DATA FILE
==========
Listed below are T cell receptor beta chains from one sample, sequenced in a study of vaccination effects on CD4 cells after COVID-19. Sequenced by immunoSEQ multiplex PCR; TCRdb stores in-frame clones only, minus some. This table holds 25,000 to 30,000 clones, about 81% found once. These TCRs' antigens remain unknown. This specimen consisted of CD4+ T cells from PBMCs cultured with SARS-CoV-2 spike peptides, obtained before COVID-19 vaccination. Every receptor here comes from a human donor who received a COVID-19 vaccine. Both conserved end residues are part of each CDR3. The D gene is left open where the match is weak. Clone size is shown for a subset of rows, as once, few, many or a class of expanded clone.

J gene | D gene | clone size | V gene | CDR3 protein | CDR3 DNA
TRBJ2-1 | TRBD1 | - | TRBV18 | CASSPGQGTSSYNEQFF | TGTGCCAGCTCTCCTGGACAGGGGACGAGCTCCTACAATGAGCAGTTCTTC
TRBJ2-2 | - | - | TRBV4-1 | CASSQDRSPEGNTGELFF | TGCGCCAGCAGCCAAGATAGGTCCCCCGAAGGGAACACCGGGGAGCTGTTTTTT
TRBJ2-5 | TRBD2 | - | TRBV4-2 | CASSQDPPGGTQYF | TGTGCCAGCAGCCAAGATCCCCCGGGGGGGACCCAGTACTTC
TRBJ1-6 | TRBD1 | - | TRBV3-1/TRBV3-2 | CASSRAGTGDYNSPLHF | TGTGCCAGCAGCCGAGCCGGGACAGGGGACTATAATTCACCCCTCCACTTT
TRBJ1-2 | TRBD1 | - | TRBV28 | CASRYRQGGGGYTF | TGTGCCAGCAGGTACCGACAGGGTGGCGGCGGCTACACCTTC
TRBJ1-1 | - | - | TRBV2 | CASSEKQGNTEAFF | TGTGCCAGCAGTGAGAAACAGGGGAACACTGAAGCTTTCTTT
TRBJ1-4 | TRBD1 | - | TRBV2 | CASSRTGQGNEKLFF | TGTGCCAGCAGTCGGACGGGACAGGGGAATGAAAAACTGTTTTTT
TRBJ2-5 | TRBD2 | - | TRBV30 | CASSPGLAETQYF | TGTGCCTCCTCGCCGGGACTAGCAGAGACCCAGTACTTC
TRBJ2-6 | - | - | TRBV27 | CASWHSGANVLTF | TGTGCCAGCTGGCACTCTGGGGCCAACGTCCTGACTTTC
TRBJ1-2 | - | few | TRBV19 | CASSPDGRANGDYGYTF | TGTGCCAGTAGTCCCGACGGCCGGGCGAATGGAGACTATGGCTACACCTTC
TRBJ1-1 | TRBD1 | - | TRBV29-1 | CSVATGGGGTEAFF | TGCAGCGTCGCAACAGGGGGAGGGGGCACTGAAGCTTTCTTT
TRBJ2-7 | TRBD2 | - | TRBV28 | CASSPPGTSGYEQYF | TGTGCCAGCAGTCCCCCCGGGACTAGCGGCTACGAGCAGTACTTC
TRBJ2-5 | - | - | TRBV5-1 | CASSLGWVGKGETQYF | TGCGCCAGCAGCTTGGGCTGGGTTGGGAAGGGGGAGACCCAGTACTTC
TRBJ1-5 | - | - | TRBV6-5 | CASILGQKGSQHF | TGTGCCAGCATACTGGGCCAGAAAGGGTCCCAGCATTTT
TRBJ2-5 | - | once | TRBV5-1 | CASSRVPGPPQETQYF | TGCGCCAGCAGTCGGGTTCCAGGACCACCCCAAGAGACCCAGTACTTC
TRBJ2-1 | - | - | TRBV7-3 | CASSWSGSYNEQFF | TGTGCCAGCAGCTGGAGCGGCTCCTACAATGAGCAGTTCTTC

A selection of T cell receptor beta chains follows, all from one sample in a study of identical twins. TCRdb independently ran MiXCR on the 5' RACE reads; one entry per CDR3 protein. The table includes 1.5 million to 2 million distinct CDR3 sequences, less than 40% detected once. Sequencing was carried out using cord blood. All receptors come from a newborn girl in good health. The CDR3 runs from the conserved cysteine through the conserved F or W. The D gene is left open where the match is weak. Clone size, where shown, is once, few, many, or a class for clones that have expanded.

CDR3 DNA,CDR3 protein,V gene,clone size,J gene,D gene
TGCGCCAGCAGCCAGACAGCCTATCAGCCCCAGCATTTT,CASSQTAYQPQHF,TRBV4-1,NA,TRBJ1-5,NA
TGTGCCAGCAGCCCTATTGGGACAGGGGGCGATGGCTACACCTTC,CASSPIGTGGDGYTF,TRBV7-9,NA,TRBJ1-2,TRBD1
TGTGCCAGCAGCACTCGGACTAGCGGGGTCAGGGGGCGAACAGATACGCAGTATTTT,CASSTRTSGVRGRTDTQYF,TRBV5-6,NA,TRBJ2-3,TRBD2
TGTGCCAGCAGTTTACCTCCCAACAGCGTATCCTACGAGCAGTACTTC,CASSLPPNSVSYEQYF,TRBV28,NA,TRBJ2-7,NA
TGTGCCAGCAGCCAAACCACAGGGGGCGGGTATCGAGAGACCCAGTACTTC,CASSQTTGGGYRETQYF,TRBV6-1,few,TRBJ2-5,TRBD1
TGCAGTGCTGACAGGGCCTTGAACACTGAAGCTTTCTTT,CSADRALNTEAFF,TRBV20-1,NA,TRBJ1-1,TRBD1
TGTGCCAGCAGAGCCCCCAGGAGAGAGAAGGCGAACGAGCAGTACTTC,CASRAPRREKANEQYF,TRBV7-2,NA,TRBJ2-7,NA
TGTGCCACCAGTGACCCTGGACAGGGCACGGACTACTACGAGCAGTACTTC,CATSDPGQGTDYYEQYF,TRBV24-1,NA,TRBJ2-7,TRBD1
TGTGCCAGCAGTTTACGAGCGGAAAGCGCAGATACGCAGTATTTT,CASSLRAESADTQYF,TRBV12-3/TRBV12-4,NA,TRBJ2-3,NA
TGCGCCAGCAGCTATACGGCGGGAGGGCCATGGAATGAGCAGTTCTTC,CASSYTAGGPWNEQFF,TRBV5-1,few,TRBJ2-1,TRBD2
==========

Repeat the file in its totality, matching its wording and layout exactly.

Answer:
Listed below are T cell receptor beta chains from one sample, sequenced in a study of vaccination effects on CD4 cells after COVID-19. Sequenced by immunoSEQ multiplex PCR; TCRdb stores in-frame clones only, minus some. This table holds 25,000 to 30,000 clones, about 81% found once. These TCRs' antigens remain unknown. This specimen consisted of CD4+ T cells from PBMCs cultured with SARS-CoV-2 spike peptides, obtained before COVID-19 vaccination. Every receptor here comes from a human donor who received a COVID-19 vaccine. Both conserved end residues are part of each CDR3. The D gene is left open where the match is weak. Clone size is shown for a subset of rows, as once, few, many or a class of expanded clone.

J gene | D gene | clone size | V gene | CDR3 protein | CDR3 DNA
TRBJ2-1 | TRBD1 | - | TRBV18 | CASSPGQGTSSYNEQFF | TGTGCCAGCTCTCCTGGACAGGGGACGAGCTCCTACAATGAGCAGTTCTTC
TRBJ2-2 | - | - | TRBV4-1 | CASSQDRSPEGNTGELFF | TGCGCCAGCAGCCAAGATAGGTCCCCCGAAGGGAACACCGGGGAGCTGTTTTTT
TRBJ2-5 | TRBD2 | - | TRBV4-2 | CASSQDPPGGTQYF | TGTGCCAGCAGCCAAGATCCCCCGGGGGGGACCCAGTACTTC
TRBJ1-6 | TRBD1 | - | TRBV3-1/TRBV3-2 | CASSRAGTGDYNSPLHF | TGTGCCAGCAGCCGAGCCGGGACAGGGGACTATAATTCACCCCTCCACTTT
TRBJ1-2 | TRBD1 | - | TRBV28 | CASRYRQGGGGYTF | TGTGCCAGCAGGTACCGACAGGGTGGCGGCGGCTACACCTTC
TRBJ1-1 | - | - | TRBV2 | CASSEKQGNTEAFF | TGTGCCAGCAGTGAGAAACAGGGGAACACTGAAGCTTTCTTT
TRBJ1-4 | TRBD1 | - | TRBV2 | CASSRTGQGNEKLFF | TGTGCCAGCAGTCGGACGGGACAGGGGAATGAAAAACTGTTTTTT
TRBJ2-5 | TRBD2 | - | TRBV30 | CASSPGLAETQYF | TGTGCCTCCTCGCCGGGACTAGCAGAGACCCAGTACTTC
TRBJ2-6 | - | - | TRBV27 | CASWHSGANVLTF | TGTGCCAGCTGGCACTCTGGGGCCAACGTCCTGACTTTC
TRBJ1-2 | - | few | TRBV19 | CASSPDGRANGDYGYTF | TGTGCCAGTAGTCCCGACGGCCGGGCGAATGGAGACTATGGCTACACCTTC
TRBJ1-1 | TRBD1 | - | TRBV29-1 | CSVATGGGGTEAFF | TGCAGCGTCGCAACAGGGGGAGGGGGCACTGAAGCTTTCTTT
TRBJ2-7 | TRBD2 | - | TRBV28 | CASSPPGTSGYEQYF | TGTGCCAGCAGTCCCCCCGGGACTAGCGGCTACGAGCAGTACTTC
TRBJ2-5 | - | - | TRBV5-1 | CASSLGWVGKGETQYF | TGCGCCAGCAGCTTGGGCTGGGTTGGGAAGGGGGAGACCCAGTACTTC
TRBJ1-5 | - | - | TRBV6-5 | CASILGQKGSQHF | TGTGCCAGCATACTGGGCCAGAAAGGGTCCCAGCATTTT
TRBJ2-5 | - | once | TRBV5-1 | CASSRVPGPPQETQYF | TGCGCCAGCAGTCGGGTTCCAGGACCACCCCAAGAGACCCAGTACTTC
TRBJ2-1 | - | - | TRBV7-3 | CASSWSGSYNEQFF | TGTGCCAGCAGCTGGAGCGGCTCCTACAATGAGCAGTTCTTC

A selection of T cell receptor beta chains follows, all from one sample in a study of identical twins. TCRdb independently ran MiXCR on the 5' RACE reads; one entry per CDR3 protein. The table includes 1.5 million to 2 million distinct CDR3 sequences, less than 40% detected once. Sequencing was carried out using cord blood. All receptors come from a newborn girl in good health. The CDR3 runs from the conserved cysteine through the conserved F or W. The D gene is left open where the match is weak. Clone size, where shown, is once, few, many, or a class for clones that have expanded.

CDR3 DNA,CDR3 protein,V gene,clone size,J gene,D gene
TGCGCCAGCAGCCAGACAGCCTATCAGCCCCAGCATTTT,CASSQTAYQPQHF,TRBV4-1,NA,TRBJ1-5,NA
TGTGCCAGCAGCCCTATTGGGACAGGGGGCGATGGCTACACCTTC,CASSPIGTGGDGYTF,TRBV7-9,NA,TRBJ1-2,TRBD1
TGTGCCAGCAGCACTCGGACTAGCGGGGTCAGGGGGCGAACAGATACGCAGTATTTT,CASSTRTSGVRGRTDTQYF,TRBV5-6,NA,TRBJ2-3,TRBD2
TGTGCCAGCAGTTTACCTCCCAACAGCGTATCCTACGAGCAGTACTTC,CASSLPPNSVSYEQYF,TRBV28,NA,TRBJ2-7,NA
TGTGCCAGCAGCCAAACCACAGGGGGCGGGTATCGAGAGACCCAGTACTTC,CASSQTTGGGYRETQYF,TRBV6-1,few,TRBJ2-5,TRBD1
TGCAGTGCTGACAGGGCCTTGAACACTGAAGCTTTCTTT,CSADRALNTEAFF,TRBV20-1,NA,TRBJ1-1,TRBD1
TGTGCCAGCAGAGCCCCCAGGAGAGAGAAGGCGAACGAGCAGTACTTC,CASRAPRREKANEQYF,TRBV7-2,NA,TRBJ2-7,NA
TGTGCCACCAGTGACCCTGGACAGGGCACGGACTACTACGAGCAGTACTTC,CATSDPGQGTDYYEQYF,TRBV24-1,NA,TRBJ2-7,TRBD1
TGTGCCAGCAGTTTACGAGCGGAAAGCGCAGATACGCAGTATTTT,CASSLRAESADTQYF,TRBV12-3/TRBV12-4,NA,TRBJ2-3,NA
TGCGCCAGCAGCTATACGGCGGGAGGGCCATGGAATGAGCAGTTCTTC,CASSYTAGGPWNEQFF,TRBV5-1,few,TRBJ2-1,TRBD2